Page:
Kohonon's SOMs are a type of unsupervised learning. The goal is to discover some underlying structure of the data. However, the kind of structure we are looking for is very different than, say, PCA or vector quantization.

Kohonen's SOM is called a topology-preserving map because there is a topological structure imposed on the nodes in the network. A topological map is simply a mapping that preserves neighborhood relations.

In the nets we have studied so far, we have ignored the geometrical arrangements of output nodes. Each node in a given layer has been identical in that each is connected with all of the nodes in the upper and/or lower layer. We are now going to take into consideration that physical arrangement of these nodes. Nodes that are "close" together are going to interact differently than nodes that are "far" apart.

What do we mean by "close" and "far"? We can think of organizing the output nodes in a line or in a planar configuration.

E.g. if x1 and x2 are two input vectors and t1 and t2 are the locations of the corresponding winning output nodes, then t1 and t2 should be close if x1 and x2 are similar. A network that performs this kind of mapping is called a feature map.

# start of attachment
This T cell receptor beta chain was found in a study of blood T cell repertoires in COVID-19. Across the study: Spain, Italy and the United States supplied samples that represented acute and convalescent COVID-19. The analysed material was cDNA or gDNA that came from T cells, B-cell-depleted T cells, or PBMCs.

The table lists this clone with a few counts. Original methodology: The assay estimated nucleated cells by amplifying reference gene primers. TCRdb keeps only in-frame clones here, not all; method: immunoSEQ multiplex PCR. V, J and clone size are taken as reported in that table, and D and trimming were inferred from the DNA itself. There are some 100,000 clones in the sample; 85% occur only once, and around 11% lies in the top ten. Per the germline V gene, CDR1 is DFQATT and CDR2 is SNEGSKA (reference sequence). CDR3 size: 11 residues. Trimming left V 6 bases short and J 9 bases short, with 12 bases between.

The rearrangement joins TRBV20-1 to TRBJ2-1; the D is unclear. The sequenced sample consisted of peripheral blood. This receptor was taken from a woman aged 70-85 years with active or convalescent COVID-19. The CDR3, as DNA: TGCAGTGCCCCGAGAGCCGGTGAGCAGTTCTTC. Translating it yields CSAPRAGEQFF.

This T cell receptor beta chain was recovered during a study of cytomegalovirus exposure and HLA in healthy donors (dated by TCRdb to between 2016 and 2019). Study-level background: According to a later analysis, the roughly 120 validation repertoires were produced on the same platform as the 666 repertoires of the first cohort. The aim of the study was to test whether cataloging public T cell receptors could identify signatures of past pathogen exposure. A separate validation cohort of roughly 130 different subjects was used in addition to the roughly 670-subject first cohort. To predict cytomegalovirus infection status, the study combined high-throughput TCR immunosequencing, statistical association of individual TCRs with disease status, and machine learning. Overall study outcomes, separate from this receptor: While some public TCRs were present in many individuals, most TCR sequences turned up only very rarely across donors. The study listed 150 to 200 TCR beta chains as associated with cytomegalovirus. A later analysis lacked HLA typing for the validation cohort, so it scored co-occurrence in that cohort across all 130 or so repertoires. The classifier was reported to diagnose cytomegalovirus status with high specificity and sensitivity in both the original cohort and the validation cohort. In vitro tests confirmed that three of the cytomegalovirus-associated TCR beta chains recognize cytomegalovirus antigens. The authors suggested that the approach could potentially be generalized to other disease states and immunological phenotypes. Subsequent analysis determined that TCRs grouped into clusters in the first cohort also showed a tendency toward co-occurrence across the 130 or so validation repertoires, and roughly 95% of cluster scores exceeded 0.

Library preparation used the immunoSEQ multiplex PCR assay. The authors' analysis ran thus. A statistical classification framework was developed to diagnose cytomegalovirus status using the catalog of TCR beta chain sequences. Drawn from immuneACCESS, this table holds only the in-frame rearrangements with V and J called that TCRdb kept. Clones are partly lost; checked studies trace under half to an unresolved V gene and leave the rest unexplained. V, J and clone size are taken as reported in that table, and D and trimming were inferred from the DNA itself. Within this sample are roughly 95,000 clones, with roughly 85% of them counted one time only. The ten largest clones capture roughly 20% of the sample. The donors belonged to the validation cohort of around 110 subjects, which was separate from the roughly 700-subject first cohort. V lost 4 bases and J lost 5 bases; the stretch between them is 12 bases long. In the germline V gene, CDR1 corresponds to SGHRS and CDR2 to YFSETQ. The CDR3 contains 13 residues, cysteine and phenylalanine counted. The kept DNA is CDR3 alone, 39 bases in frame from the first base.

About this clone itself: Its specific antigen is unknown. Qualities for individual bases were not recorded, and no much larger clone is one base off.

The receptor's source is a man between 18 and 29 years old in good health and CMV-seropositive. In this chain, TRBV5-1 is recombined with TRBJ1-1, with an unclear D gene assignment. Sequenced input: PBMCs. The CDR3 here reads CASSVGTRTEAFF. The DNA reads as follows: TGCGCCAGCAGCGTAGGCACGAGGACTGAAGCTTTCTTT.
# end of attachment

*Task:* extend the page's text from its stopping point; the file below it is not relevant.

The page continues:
In the brain, neurons tend to cluster in groups. The connections within the group are much greater than the connections with the neurons outside of the group. Kohonen's network tries to mimick this in a simple way.

- Assume output nodes are connected in an array (usually 1 or 2 dimensional)
- Assume that the network is fully connected - all nodes in input layer are connected to all nodes in output layer.
- Use the competitive learning algorithm as follows:

- Randomly choose an input vector x
- Determine the "winning" output node i, where w
_{i}is the weight vector connecting the inputs to output node i.

Note: the above equation is equivalent to w_{i}x >= w_{k}x only if the weights are normalized.

- Given the winning node i, the weight update is

where is called the
neighborhood function that has value 1 when i=k and falls off with the distance |r_{k} - r_{i}
| between units i and k in the output array. Thus, units close to the winner as well as the winner itself, have
their weights updated appreciably. Weights associated with far away output nodes do not change significantly. It
is here that the toplogical information is supplied. Nearby units receive similar updates and thus end up responding
to nearby input patterns.

The above rule drags the weight vector wi and the weights of nearby units towards the input x.

where s^{2} is the width parameter that can gradually be decreased over time.